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M. DeCoster, B. Daniel, F. Jackson, M. McShane, N.G. Bazan; Patterning of Primary Retinal Cell Cultures on Multilayer Nanofilms . Invest. Ophthalmol. Vis. Sci. 2005;46(13):4008.
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© ARVO (1962-2015); The Authors (2016-present)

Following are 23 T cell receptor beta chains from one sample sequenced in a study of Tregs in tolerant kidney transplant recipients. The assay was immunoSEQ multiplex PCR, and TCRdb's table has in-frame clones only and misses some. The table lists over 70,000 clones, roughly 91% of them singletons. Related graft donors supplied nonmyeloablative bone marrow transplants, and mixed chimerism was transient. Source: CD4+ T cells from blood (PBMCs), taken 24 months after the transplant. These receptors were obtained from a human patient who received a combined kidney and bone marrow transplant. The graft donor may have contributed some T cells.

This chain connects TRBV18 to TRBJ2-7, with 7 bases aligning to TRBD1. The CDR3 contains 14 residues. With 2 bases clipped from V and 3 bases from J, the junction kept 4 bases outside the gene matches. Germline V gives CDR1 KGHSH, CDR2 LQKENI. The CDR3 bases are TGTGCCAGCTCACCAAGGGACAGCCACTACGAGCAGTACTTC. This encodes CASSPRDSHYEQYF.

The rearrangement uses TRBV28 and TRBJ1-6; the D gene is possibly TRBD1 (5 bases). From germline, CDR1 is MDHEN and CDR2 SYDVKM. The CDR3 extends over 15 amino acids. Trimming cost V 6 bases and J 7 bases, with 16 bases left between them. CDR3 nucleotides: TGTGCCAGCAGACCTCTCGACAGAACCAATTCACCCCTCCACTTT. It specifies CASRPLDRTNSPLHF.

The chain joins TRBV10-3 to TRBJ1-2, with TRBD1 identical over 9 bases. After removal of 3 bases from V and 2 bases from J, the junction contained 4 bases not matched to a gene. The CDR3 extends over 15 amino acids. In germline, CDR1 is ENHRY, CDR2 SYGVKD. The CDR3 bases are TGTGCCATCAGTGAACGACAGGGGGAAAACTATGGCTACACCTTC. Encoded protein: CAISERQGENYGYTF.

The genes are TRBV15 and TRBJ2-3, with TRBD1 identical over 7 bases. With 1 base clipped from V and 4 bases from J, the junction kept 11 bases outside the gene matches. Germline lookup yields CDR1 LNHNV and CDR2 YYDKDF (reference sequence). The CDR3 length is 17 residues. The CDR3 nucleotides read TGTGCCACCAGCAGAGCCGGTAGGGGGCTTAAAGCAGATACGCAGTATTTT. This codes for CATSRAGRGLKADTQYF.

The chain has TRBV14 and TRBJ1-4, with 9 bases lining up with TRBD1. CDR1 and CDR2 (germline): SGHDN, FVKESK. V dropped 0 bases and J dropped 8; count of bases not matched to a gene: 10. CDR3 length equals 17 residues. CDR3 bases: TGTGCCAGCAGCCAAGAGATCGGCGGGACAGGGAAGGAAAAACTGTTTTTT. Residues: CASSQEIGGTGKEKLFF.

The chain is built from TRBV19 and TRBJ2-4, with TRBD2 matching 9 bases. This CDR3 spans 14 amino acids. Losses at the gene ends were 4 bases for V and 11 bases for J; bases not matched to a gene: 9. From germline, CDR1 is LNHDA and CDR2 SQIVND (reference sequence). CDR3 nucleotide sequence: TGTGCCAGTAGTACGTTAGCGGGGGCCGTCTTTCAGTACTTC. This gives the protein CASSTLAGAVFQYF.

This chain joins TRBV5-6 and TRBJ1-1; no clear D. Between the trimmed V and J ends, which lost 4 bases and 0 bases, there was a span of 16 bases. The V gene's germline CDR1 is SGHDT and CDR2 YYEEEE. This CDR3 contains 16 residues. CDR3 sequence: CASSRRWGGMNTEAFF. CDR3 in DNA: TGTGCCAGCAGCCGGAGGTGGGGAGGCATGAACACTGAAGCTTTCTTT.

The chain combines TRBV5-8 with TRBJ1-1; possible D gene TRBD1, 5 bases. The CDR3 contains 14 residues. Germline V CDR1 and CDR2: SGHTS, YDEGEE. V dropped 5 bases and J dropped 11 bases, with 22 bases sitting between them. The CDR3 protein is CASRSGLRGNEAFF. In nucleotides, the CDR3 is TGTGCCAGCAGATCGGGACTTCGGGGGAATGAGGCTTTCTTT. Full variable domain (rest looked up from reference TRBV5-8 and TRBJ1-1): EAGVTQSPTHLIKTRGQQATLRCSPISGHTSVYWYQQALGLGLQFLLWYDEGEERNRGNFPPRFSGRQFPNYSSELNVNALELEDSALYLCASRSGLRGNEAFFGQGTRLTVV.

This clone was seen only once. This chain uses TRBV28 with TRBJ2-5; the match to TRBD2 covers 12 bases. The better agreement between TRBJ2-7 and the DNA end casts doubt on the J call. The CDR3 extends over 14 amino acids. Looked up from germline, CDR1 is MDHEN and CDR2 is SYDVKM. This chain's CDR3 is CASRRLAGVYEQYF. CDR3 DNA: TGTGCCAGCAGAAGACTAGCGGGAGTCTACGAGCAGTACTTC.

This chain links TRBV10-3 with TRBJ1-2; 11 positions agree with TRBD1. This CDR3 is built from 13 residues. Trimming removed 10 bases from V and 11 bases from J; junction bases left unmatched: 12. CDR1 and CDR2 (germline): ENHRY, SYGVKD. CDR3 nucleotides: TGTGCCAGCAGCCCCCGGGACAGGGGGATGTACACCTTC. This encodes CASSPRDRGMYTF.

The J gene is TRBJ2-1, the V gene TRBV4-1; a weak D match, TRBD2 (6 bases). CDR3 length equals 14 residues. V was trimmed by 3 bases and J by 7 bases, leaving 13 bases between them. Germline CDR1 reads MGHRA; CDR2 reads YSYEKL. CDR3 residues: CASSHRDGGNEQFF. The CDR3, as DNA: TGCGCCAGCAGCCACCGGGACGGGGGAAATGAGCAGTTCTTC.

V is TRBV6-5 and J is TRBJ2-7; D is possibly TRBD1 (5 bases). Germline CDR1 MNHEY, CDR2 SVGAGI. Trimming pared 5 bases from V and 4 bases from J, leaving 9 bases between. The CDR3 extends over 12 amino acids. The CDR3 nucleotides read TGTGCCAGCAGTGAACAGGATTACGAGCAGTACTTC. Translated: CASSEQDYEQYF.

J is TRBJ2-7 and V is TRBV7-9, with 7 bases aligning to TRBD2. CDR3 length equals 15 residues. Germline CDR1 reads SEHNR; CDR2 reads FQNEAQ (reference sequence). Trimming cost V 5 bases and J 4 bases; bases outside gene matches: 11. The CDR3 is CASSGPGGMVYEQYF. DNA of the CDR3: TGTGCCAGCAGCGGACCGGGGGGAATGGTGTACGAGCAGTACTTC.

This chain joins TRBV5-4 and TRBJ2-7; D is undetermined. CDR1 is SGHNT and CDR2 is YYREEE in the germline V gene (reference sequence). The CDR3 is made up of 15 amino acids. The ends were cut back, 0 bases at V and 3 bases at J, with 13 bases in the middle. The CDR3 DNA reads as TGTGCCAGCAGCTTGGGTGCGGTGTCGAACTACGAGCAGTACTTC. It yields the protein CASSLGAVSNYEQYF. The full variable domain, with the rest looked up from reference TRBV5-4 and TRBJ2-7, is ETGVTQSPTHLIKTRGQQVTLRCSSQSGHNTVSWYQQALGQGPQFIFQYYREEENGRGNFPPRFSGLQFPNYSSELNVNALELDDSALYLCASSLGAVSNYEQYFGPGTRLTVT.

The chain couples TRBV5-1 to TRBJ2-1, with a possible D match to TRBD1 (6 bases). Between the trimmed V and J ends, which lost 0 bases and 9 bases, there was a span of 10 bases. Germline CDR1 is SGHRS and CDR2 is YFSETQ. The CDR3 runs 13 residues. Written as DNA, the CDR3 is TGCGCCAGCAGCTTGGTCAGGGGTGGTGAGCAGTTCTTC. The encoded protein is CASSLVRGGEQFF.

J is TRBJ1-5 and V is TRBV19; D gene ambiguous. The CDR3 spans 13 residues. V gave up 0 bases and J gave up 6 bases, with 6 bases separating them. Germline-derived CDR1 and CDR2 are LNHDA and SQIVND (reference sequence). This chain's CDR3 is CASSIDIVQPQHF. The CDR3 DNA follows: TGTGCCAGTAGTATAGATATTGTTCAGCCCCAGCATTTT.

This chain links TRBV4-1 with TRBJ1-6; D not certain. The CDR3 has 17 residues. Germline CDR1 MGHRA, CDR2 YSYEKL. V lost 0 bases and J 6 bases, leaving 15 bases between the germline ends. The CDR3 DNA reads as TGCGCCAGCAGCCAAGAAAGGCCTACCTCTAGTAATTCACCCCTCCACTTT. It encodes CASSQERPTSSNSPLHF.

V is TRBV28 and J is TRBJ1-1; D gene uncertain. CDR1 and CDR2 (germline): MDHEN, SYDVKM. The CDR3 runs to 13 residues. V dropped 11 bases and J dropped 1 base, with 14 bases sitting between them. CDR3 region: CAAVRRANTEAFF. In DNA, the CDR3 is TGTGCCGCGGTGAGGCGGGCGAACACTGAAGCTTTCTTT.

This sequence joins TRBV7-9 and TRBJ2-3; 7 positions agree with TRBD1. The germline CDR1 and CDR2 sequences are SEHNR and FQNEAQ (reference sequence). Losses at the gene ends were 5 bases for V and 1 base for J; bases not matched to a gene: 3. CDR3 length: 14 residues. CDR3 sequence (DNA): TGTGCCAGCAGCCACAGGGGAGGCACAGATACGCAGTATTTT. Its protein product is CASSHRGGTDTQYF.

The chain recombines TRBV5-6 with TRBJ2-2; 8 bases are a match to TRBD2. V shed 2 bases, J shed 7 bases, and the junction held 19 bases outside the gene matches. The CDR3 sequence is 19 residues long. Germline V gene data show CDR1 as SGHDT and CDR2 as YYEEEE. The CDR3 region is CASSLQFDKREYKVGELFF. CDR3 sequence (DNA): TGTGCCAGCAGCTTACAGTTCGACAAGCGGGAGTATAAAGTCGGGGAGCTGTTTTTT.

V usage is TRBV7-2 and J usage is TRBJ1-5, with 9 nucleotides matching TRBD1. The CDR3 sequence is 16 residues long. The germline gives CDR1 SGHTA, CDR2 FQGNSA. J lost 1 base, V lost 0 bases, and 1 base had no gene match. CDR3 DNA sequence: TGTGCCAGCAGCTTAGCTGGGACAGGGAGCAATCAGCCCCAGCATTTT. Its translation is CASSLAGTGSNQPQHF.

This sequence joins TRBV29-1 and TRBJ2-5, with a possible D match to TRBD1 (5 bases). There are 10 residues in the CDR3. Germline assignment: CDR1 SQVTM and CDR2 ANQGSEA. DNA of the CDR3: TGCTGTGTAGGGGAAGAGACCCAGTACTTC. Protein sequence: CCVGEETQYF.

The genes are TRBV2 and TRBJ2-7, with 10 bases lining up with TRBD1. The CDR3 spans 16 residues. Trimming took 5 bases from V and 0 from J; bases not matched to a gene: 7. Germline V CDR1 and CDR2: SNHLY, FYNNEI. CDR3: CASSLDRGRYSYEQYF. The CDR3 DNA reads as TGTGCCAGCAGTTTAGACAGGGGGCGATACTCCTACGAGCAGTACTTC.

Purpose: Cell growth can now be manipulated using microscale tools that provide high–definition, reproducible patterns of a variety of substrates. These microscale patterns will contribute to our understanding of cell–substrate attachment, factors controlling cell shape, and cell survival, migration, and neurite outgrowth. Because of the potential for retinal neurons to form networks in culture, we have constructed micropatterns of fluorescently labeled nanofilm scaffolds on glass substrates to investigate neuronal and glial patterning of retinal cells in vitro. Methods: Primary retinal cells were isolated from 1– to 3–day–old Sprague Dawley rat pups, plated at 200,000 cells/ml in culture medium containing 10% FBS, and after 1 day in vitro, switched to a defined, serum–free Neural Basal medium, in which the cells remained thereafter. Cells were plated onto glass coverslip substrates upon which two multilayer nanofilm scaffolds were fabricated: 1) secreted phospholipase A2 labeled with fluorescein isothiocyanate (sPLA2–FITC) and 2) poly–l–lysine labeled with tetramethyl rhodamine isothiocyanate (PLL–TRITC). The FITC (green) and TRITC (red) nanofilm scaffolds allowed us to distinguish discrete areas of cell attachment and growth using fluorescence microscopy. For comparative purposes, rat cortical neurons from Sprague Dawley embryos were plated onto identical coverslip substrates. Results: Retinal cells attached to both FITC and TRITC scaffolds, surviving in culture for at least one month. Cells of glial morphology attached preferentially to PLL–TRITC scaffolds. Cells of neuronal morphology attached in groups to both sPLA2 and PLL scaffolds, and single cells formed fine, neurite–like processes preferentially on the sPLA2–FITC scaffolds, consistent with parallel experiments using cortical neurons. In retinal cultures, the areas of greatest neuronal attachment were where glia were growing. This contrasted with brain cortical neurons, which were able to grow separately from glial groups. Conclusions: Multilayer nanofilm scaffolds of two or more compositions on the same cell–culture substrate could be a useful technology for selectively attaching different cell types from the retina. Having demonstrated here that retinal neurons and glia attach to fluorescently labeled sPLA2 and PLL nanofilms, respectively, we are utilizing these micropattern arrays to optimize neuron–glia cell communication as a model to explore issues relevant to retinal development and disease.
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